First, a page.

Berlin (AFP) - German prosecutors said Tuesday they have scrapped an investigation into a TV comedian for allegedly insulting Turkish President Recep Tayyip Erdogan, as the satire was so exaggerated it could not be taken seriously.
"The results of the investigation show that criminal acts could not be proven," prosecutors said in a statement, adding that they were therefore halting the probe into Jan Boehmermann, whose "Defamatory Poem" had unleashed a bitter row between Germany and Turkey.
During a March broadcast on public television, Boehmermann recited the piece accusing Erdogan of bestiality and paedophilia with a broad grin, and admitted that it flouted Germany's legal limits to free speech and was intended as a provocation.
The comedian was reacting to Ankara's decision to summon Germany's ambassador in protest at another satirical song broadcast on German TV which lampooned Erdogan in far tamer language.
But Boehmermann's piece did not go down well in Ankara and prompted Erdogan to file a criminal complaint.
Chancellor Angela Merkel in April authorised the probe into whether the comic could be convicted under rarely enforced lese majeste legislation -- a decision that earned her a sharp rebuke from civic rights groups at home.
In a statement outlining the grounds for dropping the case, prosecutors in the western city of Mainz noted that the "piece was part of a well-known satirical television broadcast, and that an average TV audience should therefore assume that statements made there are often accompanied by exaggerations which often lack seriousness".
Boehmermann himself has defined TV shows such as his as a "nonsense programme", they said.
"In view of the exaggerations... there is no evidence that the accused was making a serious attack on the personal or social reputation of the Turkish president," prosecutors concluded.
- 'An error' -
The row over Boehmermann's poem had erupted at an awkward time as Germany and Europe are relying on Turkey to stem an influx of migrants.
In allowing the investigation to go ahead under the rarely-enforced section 103 of the criminal code -- insulting organs or representatives of foreign states -- Merkel was criticised for compromising basic values to placate Erdogan.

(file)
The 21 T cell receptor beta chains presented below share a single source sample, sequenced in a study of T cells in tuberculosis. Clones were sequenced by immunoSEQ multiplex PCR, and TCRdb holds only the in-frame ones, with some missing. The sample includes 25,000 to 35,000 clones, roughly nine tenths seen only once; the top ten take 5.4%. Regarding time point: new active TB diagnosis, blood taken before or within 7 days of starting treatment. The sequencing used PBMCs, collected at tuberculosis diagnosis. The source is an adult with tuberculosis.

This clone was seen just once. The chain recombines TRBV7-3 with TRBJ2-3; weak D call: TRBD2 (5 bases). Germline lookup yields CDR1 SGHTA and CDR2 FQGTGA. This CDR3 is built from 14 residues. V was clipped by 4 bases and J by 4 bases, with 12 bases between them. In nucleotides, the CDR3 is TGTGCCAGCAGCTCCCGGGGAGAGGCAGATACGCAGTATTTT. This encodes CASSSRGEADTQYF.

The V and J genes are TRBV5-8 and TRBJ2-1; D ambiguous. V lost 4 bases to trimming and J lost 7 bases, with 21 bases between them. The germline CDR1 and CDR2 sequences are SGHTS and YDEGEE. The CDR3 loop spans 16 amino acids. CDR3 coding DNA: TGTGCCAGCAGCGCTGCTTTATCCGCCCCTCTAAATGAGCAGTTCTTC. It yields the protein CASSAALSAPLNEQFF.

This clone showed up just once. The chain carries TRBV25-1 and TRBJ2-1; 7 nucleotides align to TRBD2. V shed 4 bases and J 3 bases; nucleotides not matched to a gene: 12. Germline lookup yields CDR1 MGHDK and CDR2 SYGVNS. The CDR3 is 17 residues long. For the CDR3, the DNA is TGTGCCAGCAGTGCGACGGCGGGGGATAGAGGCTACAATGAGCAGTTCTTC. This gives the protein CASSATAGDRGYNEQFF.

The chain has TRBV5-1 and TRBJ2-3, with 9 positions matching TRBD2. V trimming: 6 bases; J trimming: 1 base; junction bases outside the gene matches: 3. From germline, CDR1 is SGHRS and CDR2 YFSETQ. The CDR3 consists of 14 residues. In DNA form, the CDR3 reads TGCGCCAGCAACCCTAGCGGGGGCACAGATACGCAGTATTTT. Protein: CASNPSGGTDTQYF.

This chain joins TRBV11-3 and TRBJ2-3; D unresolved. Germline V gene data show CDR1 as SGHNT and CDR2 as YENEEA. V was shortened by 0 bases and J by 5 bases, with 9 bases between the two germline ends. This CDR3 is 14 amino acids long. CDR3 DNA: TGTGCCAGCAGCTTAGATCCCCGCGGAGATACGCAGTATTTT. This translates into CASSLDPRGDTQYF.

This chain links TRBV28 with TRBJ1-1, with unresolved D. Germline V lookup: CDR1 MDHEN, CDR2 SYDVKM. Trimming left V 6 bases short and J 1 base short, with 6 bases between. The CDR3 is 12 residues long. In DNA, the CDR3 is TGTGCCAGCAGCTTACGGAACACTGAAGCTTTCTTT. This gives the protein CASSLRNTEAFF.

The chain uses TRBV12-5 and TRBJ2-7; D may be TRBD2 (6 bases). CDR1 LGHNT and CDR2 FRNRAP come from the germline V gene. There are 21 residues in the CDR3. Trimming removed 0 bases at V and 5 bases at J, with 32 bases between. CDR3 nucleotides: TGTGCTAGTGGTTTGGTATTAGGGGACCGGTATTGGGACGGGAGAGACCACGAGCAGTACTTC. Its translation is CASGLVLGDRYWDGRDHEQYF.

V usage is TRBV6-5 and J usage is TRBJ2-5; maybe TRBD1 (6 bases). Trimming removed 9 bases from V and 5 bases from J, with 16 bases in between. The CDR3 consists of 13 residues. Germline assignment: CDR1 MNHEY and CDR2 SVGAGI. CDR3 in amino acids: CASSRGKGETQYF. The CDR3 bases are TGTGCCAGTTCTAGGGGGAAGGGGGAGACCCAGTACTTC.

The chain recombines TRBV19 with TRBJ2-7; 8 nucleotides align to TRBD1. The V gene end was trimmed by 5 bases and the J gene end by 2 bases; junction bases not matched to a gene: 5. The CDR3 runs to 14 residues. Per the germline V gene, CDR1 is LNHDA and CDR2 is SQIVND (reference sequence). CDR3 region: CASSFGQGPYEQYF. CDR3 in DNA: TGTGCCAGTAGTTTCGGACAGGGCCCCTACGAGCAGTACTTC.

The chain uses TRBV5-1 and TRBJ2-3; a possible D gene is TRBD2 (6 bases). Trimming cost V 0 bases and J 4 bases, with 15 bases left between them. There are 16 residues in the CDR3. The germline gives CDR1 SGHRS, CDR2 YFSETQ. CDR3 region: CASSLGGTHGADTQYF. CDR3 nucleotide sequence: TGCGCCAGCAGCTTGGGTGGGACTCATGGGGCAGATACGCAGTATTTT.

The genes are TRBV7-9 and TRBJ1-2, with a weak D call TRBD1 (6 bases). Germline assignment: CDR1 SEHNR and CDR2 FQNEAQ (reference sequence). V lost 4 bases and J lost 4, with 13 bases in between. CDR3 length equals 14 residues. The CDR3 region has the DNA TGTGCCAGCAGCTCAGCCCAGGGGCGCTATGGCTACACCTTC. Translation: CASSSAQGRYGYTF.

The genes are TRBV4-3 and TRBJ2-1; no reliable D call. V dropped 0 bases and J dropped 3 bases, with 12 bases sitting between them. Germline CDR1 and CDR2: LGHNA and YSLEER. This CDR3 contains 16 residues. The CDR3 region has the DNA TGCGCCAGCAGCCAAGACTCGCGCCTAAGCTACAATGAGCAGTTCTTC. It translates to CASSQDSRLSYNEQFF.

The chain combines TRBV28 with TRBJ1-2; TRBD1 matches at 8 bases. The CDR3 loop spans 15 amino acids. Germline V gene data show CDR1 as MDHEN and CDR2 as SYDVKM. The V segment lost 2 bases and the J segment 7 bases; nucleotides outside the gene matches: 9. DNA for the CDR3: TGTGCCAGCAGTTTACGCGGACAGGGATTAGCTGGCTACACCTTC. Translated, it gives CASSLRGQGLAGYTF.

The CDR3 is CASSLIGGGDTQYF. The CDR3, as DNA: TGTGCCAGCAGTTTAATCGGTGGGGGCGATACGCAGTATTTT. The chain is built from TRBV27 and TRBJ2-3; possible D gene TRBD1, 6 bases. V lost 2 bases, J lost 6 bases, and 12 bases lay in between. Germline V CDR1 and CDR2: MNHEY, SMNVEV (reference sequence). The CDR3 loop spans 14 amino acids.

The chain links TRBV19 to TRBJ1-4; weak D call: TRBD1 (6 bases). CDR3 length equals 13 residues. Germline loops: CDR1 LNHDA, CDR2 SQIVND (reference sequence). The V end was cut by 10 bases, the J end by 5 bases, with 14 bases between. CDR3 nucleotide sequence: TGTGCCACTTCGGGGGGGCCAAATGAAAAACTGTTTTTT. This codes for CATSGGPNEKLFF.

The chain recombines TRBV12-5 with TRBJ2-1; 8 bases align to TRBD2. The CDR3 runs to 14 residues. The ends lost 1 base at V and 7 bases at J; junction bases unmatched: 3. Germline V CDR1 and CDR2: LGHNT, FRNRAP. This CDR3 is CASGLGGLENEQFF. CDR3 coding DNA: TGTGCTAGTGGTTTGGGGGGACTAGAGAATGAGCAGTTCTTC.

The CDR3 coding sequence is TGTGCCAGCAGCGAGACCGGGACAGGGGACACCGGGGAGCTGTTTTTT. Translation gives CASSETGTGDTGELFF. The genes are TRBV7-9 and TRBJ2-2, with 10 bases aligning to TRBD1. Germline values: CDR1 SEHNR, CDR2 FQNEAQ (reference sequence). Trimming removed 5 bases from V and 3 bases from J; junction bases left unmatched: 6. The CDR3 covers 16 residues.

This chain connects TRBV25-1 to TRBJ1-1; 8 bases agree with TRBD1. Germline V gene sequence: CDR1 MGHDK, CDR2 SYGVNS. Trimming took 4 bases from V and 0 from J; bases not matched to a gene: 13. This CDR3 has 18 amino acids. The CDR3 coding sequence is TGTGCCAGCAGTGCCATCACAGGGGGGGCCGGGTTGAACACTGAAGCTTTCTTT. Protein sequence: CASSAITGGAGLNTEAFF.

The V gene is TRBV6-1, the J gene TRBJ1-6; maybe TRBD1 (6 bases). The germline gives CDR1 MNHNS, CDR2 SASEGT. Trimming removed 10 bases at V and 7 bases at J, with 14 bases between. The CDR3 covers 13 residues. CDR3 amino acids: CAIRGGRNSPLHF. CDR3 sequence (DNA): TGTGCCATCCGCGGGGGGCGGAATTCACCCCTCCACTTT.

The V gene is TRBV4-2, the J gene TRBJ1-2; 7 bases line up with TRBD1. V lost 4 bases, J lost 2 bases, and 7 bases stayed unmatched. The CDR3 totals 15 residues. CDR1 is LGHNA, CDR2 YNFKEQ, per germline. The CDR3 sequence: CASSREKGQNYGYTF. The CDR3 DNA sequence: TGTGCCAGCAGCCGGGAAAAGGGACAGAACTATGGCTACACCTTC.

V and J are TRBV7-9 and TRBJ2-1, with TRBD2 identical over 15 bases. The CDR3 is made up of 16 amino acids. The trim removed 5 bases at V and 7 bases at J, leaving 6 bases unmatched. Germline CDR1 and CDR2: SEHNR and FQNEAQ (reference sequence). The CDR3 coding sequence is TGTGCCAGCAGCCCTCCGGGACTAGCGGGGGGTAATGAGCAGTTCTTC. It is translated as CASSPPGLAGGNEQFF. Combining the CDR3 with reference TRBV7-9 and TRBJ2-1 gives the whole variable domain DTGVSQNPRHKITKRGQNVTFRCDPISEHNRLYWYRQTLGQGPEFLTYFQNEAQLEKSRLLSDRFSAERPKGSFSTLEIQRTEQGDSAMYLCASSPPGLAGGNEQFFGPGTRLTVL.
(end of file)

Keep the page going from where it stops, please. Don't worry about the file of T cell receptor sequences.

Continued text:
The chancellor herself stood by her decision, describing it as "fair", but she expressed regret that her spokesman Steffen Seibert had said she viewed the poem as "deliberately insulting".
"With hindsight, it was an error," Merkel said back in April, adding that the remark could have given the impression that "freedom of opinion is not important, that freedom of the press is not important".
As a result of the embarrassing affair, Merkel has since announced that Germany would by 2018 scrap section 103 of the criminal code.
Welcoming Tuesday's decision, Boehmermann's lawyer Daniel Krause said the prosecutors have "made a decision of a constitutional democracy and withstood political pressure".
"That deserves to be emphasised and respected," Krause said.
Boehmermann said on Twitter that he would make a statement on the case on Wednesday.
Christian Schertz, who represents the comic in a separate civil case brought by Erdogan seeking a complete ban on the "Defamatory Poem", said he now expects the second legal action to also be dismissed.
He hit out at Merkel for allowing her spokesman to describe the poem as insulting, saying unlike the German leader, the prosecutors have made an accurate assessment of the poem by taking it in its overall context of satire.
The Hamburg court is due to hear the civil case on November 2.